Metallurgical coal miners Walter Industries (NYSE:WLT) and Alpha Natural Resources (NYSE:ANR) are trading at prices not seen in 10 years. There is blood in the streets as the sector contends with oversupply caused by new Australian mines coming online. The two companies are both unprofitable and sentiment is very negative.
As an investor looking for potential positives, are there any potential scenarios that could send shares higher in this environment?
The Bowen Basin floods
In 2011, Australia's Bowen Basin, which produces roughly a third of the world's metallurgical coal, experienced floods that caused metallurgical coal prices to spike from $200/MT to $330/MT.
If a flood of similar magnitude occurs, metallurgical coal stocks could spike again. Meteorologists estimate that a flood of this magnitude occurs once every 25 to 50 years.
The Australian dollar appreciates significantly to the U.S. dollar
The Australian dollar is highly dependent on the health of China's economy because Australia exports significant amounts of commodities to China. Because China's economy has weakened over the past year, the Australian dollar has depreciated approximately 13% to the U.S. dollar over the last 12 months.
The Australian dollar's depreciation has made Australian coal cheaper than American coal. If the reverse occurs and the Aussie appreciates significantly, U.S. coal exports will be more competitive. This event is unlikely in the near term, however, because U.S. interest rates are rising while China's economy is still contending with a bursting credit bubble.
Miners beat expectations in lowering costs and restructuring debt
In the face of large annual losses, Walter Industries and Alpha Natural Resources have tried to cut costs as much as possible.
Walter Industries cut capital expenditures from $392 million in 2012 to $154 million in 2013. It decreased SG&A costs by 25% year over year and cost of production 18% year over year.
The company plans to further reduce SG&A by 20% this year.
Similarly, Alpha Natural Resources cut capital expenditures from $498 million in 2012 to $257 million in 2013. It reduced SG&A from $209 million to $159 million in 2013 and is targeting around $200 million in cost cuts this year.
Both companies are trying to restructure debt to give them more runway space.
Even with the cost cuts and debt restructuring, analysts do not see any profits for Alpha Natural Resources or Walter Industries over the next two years. Because expectations are very low, if the companies surprise on the magnitude of cost reduction, their stocks may rally.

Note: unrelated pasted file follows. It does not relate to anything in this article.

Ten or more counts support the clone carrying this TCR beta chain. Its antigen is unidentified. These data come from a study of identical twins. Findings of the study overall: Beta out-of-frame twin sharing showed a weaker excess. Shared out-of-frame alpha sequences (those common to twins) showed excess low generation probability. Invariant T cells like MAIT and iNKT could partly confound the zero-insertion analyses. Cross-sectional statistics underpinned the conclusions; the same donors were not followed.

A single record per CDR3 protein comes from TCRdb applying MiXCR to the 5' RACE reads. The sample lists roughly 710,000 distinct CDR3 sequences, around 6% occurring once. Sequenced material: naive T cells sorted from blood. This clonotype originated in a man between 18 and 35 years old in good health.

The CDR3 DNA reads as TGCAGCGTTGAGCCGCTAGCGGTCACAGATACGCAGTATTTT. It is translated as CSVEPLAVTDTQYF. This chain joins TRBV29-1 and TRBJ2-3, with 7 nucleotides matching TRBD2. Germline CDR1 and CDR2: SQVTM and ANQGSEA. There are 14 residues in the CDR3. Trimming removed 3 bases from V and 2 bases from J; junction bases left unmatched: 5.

The bottom line
Goldman Sachs does not see the metallurgical coal oversupply issue resolving itself for another couple of years. The investment bank, in fact, lowered its metallurgical coal price forecast from $150 a metric ton to $141 a metric ton and cut its price target on both Alpha Natural Resources and Walter Industries.
Diversified, low-cost producers such as Australian BHP Billiton (NYSE:BBL) are much better positioned to weather the storm. Unlike its American counterparts, BHP Billiton is profitable and in solid financial position.
The American metallurgical coal industry may see more pain ahead, but eventually demand from China, India, and Brazil will soak up the excess supply. If Walter Industries and Alpha Natural Resources can cut costs and sell assets enough, they will be able to survive and see better times ahead.
The Motley Fool's stock of the year
There's a huge difference between a good stock and a stock that can make you rich. The Motley Fool's chief investment officer has selected his No. 1 stock for 2014, and it's one of those stocks that could make you rich. You can find out which stock it is in the special free report "The Motley Fool's Top Stock for 2014." Just click here to access the report and find out the name of this under-the-radar company.
Jay Yao has no position in any stocks mentioned. The Motley Fool has no position in any of the stocks mentioned. Try any of our Foolish newsletter services free for 30 days. We Fools may not all hold the same opinions, but we all believe that considering a diverse range of insights makes us better investors. The Motley Fool has a disclosure policy.